Howard Gordon (Tyrant, Homeland), Graham Yost (The Americans, Justified) and John Eisendrath (The Blacklist) took the stage for a NATPE panel in Miami Beach to talk the television in the age of fragmented audiences and multiple viewing platforms.
“The first show I ever did, which was a show on CBS 20-something years ago,” Eisendrath said, “the first episode got a 24 share, and to CBS it was a disappointment. It was called WIOU, and it lasted 18 episodes because a 24 share back then was seen as a disappointment. So 24% of everyone who was watching TV in America would watch one show, and that wasn’t enough.” He added that a 2 or 3 share would be acceptable nowadays.
Calling TV in 2016 “the best of times” and “challenging,” Gordon said, “I personally think the bar just keeps on getting higher.” Meanwhile, Yost echoed FX boss John Landgraf’s “too much TV” sentiment, saying, “The fear is that at some point the music is going to stop and they’re going to start pulling out chairs.”
Eisendrath said the new age of television has little effect on writers. “In many ways, our jobs have changed the least,” he said. “Everybody in the selling side and in the broadcasting side is scrambling to keep up with the changes, but we just tell stories, and that doesn’t change that much.”
However, with the exponential growth of original scripted shows and platforms, it’s a challenge to come up with original content. “It’s a wealth of opportunity,” Yost said about the highly saturated market. “I have come up with this great idea and there’s this great twist, but there are 20 other people who have come up with something similar. … There’s more opportunity, but there’s more people competing for those slots, so it’s still tough.”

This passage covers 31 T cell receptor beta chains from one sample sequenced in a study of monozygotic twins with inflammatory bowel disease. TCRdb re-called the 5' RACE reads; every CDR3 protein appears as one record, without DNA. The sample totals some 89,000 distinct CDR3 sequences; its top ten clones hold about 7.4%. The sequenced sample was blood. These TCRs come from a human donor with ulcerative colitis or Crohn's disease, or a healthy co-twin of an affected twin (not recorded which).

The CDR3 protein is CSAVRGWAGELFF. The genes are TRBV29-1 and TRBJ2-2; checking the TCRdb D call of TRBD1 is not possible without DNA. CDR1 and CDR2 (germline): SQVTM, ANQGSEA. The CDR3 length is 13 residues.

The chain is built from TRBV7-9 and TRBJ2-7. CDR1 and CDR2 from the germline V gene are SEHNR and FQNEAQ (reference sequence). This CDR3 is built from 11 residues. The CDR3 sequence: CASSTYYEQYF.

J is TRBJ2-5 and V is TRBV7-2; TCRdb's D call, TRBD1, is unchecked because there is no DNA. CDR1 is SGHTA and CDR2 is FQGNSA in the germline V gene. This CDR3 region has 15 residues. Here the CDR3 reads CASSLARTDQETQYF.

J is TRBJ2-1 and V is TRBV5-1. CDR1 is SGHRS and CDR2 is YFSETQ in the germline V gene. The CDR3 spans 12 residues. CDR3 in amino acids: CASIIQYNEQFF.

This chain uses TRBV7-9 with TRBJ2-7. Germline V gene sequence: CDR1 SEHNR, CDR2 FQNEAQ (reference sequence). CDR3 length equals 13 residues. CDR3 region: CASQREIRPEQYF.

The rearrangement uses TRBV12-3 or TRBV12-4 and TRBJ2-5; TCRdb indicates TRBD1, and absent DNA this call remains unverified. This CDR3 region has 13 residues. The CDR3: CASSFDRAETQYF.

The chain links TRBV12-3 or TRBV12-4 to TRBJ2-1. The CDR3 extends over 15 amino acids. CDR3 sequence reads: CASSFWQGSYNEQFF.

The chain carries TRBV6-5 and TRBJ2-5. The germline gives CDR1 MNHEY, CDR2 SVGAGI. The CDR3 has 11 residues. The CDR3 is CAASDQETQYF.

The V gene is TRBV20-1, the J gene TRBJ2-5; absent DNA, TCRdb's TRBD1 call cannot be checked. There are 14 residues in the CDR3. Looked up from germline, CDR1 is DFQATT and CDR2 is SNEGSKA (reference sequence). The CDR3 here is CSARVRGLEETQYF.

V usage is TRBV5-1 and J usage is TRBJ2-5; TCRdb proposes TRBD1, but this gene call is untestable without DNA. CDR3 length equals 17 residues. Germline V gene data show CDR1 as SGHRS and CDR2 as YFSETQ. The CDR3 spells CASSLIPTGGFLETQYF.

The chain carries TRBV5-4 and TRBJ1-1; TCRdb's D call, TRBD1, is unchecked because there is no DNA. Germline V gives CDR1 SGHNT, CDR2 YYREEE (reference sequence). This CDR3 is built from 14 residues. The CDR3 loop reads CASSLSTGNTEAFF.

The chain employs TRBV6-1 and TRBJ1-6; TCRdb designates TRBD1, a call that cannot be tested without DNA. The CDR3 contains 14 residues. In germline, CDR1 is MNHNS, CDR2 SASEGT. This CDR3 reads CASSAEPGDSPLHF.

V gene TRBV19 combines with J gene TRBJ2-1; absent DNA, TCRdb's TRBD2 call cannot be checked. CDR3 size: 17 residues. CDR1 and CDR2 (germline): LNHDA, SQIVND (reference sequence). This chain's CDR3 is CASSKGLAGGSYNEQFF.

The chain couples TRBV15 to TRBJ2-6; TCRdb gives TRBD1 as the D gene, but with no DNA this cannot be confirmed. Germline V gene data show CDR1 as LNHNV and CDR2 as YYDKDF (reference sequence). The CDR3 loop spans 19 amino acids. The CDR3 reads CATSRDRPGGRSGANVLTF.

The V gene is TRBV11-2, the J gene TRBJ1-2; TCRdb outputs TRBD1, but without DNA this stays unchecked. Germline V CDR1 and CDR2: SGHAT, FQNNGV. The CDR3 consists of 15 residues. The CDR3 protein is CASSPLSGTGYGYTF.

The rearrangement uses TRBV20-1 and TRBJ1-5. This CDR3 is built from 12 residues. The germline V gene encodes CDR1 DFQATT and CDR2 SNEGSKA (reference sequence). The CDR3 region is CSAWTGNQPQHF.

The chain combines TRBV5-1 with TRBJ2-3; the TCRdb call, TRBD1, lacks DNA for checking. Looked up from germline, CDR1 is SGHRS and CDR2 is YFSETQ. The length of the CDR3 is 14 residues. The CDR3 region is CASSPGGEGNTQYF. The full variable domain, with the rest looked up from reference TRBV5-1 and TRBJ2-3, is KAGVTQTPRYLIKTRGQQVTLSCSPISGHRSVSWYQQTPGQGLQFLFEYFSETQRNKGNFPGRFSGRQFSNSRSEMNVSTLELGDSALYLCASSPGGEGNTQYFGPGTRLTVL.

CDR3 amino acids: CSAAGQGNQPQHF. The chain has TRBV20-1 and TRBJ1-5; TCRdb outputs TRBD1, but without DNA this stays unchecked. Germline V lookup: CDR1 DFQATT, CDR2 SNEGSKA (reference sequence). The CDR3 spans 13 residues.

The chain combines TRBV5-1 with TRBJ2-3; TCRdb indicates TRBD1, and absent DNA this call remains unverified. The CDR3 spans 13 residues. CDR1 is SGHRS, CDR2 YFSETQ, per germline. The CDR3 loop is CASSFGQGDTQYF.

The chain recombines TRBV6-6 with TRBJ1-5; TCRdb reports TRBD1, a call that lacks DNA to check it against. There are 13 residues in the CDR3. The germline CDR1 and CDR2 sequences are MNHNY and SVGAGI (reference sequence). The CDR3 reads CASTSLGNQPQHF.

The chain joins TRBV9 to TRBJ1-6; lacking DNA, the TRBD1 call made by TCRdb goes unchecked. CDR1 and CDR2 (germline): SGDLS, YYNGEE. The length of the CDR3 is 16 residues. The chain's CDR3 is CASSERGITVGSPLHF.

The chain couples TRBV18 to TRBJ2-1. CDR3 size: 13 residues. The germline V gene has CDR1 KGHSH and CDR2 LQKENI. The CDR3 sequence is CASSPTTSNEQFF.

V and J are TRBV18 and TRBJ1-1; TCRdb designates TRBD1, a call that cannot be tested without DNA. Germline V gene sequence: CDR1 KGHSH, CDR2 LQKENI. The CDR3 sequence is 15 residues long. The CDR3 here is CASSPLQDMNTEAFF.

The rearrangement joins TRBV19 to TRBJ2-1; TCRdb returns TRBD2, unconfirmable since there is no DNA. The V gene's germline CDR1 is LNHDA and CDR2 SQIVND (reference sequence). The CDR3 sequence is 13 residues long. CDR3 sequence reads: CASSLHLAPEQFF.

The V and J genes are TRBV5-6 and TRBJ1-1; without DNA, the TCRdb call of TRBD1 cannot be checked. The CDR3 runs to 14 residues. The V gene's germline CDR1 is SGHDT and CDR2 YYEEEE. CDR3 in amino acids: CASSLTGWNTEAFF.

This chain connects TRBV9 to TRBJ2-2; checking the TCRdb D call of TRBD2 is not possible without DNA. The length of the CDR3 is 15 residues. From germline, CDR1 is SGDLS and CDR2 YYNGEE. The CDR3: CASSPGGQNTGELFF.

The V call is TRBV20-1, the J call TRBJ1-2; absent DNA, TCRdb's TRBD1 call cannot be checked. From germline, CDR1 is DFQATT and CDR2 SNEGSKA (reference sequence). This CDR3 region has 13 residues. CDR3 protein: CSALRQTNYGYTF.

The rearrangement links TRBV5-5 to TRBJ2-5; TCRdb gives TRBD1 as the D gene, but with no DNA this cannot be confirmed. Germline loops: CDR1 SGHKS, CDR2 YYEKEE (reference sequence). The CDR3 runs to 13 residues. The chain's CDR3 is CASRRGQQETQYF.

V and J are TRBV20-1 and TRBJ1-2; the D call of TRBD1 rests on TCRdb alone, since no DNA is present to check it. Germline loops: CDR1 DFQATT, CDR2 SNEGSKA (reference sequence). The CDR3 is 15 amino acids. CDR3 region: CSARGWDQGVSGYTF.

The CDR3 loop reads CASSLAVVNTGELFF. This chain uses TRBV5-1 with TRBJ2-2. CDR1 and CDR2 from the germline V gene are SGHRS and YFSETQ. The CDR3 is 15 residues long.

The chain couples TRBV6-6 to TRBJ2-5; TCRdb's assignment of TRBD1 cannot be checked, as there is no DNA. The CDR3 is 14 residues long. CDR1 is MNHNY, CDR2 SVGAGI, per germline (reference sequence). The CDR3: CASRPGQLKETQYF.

Said Gordon: “My sense is that something can’t be good or good enough — things have to be great.” He also bemoaned a dearth of talent tied to TV’s growth. “The talent pool has gotten shallower, in the proliferation of content,” the producer said. “There’s a lot of people who have a lot less experience and ultimately less helpful to us as we assemble writers rooms because they haven’t put in the time. … Everyone is busy.”
Eisendrath weighed in about how streaming and cable platforms have affected broadcast networks. “They just can’t get enough writers to pitch because people want to pitch for streaming shows, people want to pitch for cable, and their [broadcast] doors are open but there aren’t enough people that come in,” he said. But Eisendrath hailed these new platforms as being an “incredible opportunity to do something you just love — and it is a much better lifestyle.”